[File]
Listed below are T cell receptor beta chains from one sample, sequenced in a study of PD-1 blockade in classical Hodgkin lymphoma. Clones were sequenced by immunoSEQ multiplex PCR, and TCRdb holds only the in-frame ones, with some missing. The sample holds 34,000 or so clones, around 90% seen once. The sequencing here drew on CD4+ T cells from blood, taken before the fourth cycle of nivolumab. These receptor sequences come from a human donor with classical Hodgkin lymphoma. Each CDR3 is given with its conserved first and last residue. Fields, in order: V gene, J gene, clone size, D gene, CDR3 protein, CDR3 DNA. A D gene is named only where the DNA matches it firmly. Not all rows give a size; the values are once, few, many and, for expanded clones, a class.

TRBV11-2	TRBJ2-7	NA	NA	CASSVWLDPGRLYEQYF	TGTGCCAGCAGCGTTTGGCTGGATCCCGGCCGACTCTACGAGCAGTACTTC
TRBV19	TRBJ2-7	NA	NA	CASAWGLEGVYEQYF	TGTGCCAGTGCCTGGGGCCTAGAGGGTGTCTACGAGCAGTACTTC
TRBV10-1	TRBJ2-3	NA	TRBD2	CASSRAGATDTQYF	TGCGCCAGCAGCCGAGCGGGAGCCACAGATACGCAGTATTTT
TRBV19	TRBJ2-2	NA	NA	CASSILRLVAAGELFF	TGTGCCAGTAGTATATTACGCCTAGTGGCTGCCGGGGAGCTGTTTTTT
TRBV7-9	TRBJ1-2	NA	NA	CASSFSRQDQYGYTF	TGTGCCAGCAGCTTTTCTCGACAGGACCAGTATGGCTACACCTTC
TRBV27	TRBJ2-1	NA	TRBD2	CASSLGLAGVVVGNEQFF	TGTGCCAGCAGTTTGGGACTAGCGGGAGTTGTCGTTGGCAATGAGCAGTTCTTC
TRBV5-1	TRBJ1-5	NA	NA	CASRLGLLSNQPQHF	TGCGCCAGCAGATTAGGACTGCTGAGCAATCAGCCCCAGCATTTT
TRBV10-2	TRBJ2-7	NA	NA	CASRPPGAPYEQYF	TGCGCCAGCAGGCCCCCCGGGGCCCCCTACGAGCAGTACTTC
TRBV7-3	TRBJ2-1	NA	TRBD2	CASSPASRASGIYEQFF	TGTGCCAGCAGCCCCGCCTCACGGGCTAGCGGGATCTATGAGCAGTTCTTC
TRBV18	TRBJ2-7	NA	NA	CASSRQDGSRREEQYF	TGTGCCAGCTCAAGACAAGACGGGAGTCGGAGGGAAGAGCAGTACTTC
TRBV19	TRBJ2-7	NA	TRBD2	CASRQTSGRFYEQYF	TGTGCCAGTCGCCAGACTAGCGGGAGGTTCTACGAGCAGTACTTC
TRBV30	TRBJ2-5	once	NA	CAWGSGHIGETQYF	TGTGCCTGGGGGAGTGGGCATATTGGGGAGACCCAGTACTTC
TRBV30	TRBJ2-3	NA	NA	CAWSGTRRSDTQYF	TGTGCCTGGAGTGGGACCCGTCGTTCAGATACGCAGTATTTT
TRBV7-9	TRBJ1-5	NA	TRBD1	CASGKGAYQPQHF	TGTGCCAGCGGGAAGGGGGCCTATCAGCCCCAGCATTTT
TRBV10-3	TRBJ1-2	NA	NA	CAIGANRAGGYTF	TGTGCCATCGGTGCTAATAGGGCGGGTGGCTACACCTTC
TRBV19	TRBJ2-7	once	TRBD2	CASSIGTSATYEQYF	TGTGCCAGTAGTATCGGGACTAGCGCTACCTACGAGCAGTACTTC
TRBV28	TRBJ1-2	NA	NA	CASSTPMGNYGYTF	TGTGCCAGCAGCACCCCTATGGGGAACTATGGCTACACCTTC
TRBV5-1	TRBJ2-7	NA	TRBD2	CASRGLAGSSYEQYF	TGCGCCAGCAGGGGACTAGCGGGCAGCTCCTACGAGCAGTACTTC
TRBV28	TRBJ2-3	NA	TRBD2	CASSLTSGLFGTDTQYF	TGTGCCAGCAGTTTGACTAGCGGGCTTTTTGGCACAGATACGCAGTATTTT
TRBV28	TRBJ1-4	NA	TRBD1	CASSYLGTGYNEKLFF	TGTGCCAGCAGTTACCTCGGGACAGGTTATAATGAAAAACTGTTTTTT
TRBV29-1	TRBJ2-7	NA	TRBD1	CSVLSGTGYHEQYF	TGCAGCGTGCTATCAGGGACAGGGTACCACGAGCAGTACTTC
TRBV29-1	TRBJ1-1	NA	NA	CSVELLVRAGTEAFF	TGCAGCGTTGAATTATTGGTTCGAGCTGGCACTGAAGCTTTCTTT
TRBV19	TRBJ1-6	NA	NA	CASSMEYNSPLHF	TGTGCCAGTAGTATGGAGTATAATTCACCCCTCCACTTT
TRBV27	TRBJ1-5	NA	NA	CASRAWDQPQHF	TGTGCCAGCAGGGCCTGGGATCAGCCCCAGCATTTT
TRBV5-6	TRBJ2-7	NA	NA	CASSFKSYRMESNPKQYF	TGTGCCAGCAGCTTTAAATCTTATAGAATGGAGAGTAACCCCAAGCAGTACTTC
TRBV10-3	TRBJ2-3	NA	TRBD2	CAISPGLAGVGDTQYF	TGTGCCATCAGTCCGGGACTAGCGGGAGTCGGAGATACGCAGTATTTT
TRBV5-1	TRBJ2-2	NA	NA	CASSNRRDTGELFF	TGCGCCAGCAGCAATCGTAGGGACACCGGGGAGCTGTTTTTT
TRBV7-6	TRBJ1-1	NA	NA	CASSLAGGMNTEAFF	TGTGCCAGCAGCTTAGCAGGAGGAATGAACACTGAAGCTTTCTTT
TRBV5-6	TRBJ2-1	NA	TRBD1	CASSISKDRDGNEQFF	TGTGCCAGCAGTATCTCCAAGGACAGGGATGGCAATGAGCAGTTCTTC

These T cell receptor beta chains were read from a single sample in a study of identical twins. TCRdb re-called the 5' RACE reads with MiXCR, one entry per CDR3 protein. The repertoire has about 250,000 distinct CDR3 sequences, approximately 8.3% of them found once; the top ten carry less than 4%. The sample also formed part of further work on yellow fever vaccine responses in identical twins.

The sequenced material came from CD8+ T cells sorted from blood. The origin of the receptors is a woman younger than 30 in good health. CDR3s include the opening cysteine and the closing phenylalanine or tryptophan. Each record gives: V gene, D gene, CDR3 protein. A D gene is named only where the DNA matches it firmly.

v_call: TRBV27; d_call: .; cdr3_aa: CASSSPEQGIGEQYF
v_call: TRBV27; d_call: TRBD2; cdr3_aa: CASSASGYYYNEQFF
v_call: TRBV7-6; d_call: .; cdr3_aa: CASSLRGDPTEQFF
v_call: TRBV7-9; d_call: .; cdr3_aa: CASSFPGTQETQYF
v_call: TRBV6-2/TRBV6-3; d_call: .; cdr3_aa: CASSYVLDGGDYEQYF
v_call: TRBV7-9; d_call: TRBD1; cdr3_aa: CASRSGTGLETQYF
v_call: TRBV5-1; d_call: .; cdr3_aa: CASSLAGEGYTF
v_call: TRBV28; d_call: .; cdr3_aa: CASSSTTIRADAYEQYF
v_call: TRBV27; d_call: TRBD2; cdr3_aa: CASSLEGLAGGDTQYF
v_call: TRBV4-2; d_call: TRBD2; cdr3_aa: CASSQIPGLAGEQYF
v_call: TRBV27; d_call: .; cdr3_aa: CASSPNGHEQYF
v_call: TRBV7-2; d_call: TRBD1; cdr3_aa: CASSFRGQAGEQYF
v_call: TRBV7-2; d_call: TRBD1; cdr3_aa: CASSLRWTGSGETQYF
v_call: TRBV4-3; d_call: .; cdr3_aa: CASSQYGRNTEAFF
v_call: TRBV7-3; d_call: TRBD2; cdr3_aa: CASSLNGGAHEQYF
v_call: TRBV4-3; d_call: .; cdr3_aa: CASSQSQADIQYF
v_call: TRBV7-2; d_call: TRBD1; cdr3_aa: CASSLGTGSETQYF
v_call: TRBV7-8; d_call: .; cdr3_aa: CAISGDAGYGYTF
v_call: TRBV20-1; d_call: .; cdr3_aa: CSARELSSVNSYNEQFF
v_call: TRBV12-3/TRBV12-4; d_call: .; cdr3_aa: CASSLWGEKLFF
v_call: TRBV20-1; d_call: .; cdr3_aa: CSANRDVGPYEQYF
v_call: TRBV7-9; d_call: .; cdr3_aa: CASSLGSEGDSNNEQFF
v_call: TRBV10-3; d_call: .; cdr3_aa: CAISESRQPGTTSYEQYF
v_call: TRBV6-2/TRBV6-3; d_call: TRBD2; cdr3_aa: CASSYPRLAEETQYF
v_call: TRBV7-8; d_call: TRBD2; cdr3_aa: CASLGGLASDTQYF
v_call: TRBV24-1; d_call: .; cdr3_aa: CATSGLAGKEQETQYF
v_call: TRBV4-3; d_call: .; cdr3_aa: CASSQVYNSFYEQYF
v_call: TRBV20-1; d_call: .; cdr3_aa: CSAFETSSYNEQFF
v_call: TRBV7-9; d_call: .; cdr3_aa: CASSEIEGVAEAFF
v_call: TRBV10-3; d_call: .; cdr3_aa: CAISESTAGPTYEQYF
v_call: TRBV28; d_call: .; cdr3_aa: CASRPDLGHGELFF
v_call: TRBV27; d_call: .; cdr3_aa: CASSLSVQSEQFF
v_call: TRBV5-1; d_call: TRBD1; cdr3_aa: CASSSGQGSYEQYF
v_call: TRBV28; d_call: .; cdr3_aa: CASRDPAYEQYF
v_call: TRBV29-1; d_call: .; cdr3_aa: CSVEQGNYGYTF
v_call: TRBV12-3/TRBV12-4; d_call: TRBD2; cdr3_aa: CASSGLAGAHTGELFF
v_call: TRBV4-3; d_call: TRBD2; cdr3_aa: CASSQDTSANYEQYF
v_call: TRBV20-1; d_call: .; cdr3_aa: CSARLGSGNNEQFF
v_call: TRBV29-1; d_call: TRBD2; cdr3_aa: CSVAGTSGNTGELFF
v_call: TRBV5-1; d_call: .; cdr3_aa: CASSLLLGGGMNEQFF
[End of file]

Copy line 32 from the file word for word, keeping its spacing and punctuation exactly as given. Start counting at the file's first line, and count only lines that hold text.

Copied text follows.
The sequenced material came from CD8+ T cells sorted from blood. The origin of the receptors is a woman younger than 30 in good health. CDR3s include the opening cysteine and the closing phenylalanine or tryptophan. Each record gives: V gene, D gene, CDR3 protein. A D gene is named only where the DNA matches it firmly.